The Institute for the Humanities FellowSpeak Series invites former fellows to return to the Osterman Common Room to talk about their scholarship. In November 2017, Elizabeth Keslacy, the 2014-15 A. Bartlett Giamatti Graduate Student Fellow, presented "The Design of Environment: Rethinking Architecture at the Cooper Hewitt, Smithsonian Design Museum (1968-1976)."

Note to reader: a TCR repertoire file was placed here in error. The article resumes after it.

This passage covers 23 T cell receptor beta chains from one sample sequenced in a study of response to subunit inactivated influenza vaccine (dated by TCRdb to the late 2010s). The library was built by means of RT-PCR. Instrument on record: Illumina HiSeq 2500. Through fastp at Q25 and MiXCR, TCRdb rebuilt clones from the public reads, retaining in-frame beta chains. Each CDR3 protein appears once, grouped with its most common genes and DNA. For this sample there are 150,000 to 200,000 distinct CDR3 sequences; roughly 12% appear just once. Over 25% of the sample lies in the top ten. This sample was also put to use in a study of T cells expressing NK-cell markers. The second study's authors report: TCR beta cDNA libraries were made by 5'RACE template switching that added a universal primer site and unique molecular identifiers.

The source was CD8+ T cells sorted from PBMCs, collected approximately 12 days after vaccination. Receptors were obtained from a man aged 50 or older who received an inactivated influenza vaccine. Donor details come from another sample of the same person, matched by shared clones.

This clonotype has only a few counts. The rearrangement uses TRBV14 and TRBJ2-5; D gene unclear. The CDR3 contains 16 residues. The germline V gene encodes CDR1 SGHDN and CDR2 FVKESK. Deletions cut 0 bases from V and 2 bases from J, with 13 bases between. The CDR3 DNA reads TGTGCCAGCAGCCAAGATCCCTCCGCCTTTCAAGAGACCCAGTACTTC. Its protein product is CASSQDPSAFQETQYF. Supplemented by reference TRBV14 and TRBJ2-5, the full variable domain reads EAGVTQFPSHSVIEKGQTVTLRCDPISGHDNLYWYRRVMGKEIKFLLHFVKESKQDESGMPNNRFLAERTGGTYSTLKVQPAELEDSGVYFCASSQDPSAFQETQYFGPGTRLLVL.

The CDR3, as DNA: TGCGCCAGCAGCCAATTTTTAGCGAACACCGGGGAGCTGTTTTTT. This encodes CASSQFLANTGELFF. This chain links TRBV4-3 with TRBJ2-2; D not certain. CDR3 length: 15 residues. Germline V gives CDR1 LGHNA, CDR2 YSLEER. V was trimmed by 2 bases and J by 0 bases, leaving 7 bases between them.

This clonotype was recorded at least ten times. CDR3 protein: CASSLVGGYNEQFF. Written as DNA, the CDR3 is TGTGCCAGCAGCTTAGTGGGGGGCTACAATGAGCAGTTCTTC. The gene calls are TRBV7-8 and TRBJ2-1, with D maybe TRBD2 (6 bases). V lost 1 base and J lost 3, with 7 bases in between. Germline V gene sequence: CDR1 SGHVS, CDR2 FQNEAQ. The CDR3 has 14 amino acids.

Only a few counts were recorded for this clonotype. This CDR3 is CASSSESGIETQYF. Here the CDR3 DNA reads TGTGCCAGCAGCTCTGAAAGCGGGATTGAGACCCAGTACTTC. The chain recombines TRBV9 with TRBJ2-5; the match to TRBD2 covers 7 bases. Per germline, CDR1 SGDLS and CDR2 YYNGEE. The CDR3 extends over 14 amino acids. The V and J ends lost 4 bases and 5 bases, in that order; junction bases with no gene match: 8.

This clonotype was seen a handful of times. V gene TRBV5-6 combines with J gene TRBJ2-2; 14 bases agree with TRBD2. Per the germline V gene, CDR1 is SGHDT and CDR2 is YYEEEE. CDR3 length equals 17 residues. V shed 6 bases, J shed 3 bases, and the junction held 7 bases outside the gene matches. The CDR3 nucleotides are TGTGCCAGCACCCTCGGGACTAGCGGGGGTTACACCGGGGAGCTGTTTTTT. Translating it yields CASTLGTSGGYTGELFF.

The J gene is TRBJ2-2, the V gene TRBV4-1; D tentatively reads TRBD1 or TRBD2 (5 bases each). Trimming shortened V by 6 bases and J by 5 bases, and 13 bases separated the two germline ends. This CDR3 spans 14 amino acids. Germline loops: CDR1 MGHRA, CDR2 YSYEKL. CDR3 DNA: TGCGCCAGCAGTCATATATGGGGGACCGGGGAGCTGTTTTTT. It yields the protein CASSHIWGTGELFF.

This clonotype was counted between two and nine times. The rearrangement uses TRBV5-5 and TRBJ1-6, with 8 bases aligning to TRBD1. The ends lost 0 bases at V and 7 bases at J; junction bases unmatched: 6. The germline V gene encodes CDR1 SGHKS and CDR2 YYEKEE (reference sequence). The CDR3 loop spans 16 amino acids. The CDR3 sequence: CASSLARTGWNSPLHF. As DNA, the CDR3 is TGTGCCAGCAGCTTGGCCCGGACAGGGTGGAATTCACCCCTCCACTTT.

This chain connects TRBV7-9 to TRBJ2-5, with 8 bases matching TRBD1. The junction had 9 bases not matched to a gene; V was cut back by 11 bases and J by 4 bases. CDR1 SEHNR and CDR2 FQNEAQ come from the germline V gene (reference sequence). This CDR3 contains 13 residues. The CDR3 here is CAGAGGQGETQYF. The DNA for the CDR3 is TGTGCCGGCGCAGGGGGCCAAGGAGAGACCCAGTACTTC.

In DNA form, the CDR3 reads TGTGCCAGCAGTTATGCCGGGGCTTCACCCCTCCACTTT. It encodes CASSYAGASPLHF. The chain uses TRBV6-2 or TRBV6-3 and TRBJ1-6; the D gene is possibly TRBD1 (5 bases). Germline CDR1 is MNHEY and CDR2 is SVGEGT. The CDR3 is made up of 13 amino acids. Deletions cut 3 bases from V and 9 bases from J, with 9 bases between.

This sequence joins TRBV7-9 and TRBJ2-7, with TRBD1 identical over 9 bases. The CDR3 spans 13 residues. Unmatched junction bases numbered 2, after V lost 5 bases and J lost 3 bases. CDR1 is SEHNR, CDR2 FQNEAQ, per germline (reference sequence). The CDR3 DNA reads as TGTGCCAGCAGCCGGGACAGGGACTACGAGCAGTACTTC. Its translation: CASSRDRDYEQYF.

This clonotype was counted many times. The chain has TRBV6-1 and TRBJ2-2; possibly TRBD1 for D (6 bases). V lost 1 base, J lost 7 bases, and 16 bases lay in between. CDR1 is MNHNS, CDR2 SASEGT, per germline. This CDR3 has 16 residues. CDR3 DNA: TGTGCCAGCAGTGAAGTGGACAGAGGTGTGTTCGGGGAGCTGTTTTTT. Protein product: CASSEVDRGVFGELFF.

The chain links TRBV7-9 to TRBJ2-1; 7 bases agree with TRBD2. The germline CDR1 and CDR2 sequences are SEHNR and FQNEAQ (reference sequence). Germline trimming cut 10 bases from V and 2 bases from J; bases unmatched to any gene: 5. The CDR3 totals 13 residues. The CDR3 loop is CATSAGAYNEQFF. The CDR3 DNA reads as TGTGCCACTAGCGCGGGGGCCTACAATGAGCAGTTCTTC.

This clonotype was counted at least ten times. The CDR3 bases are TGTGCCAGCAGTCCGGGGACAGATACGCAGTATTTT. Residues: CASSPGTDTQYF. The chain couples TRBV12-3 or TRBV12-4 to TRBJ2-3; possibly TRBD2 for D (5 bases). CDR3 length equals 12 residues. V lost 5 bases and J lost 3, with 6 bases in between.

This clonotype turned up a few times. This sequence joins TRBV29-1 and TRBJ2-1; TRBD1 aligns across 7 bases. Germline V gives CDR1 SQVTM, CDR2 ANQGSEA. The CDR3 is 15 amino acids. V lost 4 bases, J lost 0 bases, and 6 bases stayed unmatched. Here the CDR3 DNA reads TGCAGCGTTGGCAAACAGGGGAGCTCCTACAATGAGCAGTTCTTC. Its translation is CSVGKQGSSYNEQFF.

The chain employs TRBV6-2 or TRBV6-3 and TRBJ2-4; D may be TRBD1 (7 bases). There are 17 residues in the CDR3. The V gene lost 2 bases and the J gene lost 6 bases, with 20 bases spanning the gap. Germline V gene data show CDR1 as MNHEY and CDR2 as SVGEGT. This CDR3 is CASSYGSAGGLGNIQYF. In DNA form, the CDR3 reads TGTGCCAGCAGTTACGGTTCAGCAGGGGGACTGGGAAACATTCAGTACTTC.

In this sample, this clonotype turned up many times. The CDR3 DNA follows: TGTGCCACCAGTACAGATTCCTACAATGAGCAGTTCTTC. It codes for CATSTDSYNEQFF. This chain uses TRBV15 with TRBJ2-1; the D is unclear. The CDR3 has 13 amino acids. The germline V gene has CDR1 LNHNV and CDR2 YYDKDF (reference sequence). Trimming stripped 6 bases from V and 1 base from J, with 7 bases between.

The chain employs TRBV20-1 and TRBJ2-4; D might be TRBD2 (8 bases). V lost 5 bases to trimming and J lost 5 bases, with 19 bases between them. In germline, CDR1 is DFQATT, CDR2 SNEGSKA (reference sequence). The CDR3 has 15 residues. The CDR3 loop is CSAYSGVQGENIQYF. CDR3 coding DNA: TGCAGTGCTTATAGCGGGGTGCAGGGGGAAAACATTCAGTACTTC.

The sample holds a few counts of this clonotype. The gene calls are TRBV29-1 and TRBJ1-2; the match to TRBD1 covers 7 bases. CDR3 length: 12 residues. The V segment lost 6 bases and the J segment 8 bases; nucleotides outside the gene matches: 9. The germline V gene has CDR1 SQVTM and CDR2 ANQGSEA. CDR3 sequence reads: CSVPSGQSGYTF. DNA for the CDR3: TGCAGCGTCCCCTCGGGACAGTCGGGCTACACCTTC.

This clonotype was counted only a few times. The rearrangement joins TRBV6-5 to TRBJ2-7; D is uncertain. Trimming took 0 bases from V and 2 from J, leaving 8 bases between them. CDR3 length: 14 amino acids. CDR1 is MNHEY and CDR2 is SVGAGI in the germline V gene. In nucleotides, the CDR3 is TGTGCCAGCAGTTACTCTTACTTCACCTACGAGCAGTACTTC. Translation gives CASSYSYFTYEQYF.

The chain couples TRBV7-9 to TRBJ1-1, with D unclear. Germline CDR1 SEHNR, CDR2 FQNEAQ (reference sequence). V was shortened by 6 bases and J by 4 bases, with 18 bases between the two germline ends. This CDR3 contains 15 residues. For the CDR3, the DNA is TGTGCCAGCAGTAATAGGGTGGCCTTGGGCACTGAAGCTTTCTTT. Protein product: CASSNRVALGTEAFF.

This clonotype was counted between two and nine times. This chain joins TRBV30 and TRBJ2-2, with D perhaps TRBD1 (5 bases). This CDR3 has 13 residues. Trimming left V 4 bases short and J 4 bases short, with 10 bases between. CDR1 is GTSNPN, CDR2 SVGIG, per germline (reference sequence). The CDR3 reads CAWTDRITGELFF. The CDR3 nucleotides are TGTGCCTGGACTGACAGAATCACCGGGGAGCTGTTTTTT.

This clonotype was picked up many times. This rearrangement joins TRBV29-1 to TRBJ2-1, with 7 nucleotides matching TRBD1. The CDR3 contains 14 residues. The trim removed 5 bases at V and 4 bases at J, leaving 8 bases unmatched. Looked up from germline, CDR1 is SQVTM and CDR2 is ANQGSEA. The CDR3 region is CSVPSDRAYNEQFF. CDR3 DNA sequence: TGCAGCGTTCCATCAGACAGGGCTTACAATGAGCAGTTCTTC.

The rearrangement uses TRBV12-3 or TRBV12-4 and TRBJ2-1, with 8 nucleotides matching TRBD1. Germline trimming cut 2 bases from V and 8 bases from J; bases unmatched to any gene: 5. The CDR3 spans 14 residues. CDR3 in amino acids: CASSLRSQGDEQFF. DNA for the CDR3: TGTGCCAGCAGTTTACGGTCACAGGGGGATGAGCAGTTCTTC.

Currently a lecturer at Taubman College, Keslacy talked about how the notion of “environment” took on a plethora of meanings in the 1960s, encompassing both the natural and the man-made, locating the concept within the complex connections between objects, cities, users, and systems. The Cooper Hewitt, Smithsonian Design Museum entered the fray, she explained, as they reframed their legacy of decorative arts collections through the new paradigm of design. The museum took on the legibility of environment as a key problem in the reshaping of its mission and collections—particularly with respect to architecture. In her presentation, Keslacy explored how the museum resisted the social-scientization of “environment” by highlighting the continuities between architecture and everyday objects, and the agency of the layperson in shaping and interpreting their milieu.